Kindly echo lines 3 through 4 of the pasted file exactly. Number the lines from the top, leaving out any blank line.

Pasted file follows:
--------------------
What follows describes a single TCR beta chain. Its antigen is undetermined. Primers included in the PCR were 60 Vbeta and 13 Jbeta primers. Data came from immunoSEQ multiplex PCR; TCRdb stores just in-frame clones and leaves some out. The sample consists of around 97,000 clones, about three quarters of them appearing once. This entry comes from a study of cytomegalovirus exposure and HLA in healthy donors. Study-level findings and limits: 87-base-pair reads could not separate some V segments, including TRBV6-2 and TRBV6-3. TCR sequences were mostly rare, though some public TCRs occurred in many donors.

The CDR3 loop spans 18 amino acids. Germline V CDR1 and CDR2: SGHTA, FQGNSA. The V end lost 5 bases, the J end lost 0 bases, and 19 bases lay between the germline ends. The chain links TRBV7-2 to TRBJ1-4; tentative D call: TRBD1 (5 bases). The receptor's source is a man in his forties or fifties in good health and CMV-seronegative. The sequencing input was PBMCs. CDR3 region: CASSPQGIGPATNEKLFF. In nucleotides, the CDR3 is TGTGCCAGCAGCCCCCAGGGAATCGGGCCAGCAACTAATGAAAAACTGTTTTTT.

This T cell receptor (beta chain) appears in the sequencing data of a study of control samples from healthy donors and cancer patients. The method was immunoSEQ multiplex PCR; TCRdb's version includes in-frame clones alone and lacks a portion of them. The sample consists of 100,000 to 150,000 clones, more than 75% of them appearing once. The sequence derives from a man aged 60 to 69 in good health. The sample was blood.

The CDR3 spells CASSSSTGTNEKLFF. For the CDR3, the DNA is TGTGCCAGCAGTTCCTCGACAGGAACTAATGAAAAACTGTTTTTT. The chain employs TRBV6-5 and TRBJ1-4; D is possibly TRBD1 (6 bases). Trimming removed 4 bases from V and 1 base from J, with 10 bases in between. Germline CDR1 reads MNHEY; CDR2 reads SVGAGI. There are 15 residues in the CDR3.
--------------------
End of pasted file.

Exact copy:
This T cell receptor (beta chain) appears in the sequencing data of a study of control samples from healthy donors and cancer patients. The method was immunoSEQ multiplex PCR; TCRdb's version includes in-frame clones alone and lacks a portion of them. The sample consists of 100,000 to 150,000 clones, more than 75% of them appearing once. The sequence derives from a man aged 60 to 69 in good health. The sample was blood.

The CDR3 spells CASSSSTGTNEKLFF. For the CDR3, the DNA is TGTGCCAGCAGTTCCTCGACAGGAACTAATGAAAAACTGTTTTTT. The chain employs TRBV6-5 and TRBJ1-4; D is possibly TRBD1 (6 bases). Trimming removed 4 bases from V and 1 base from J, with 10 bases in between. Germline CDR1 reads MNHEY; CDR2 reads SVGAGI. There are 15 residues in the CDR3.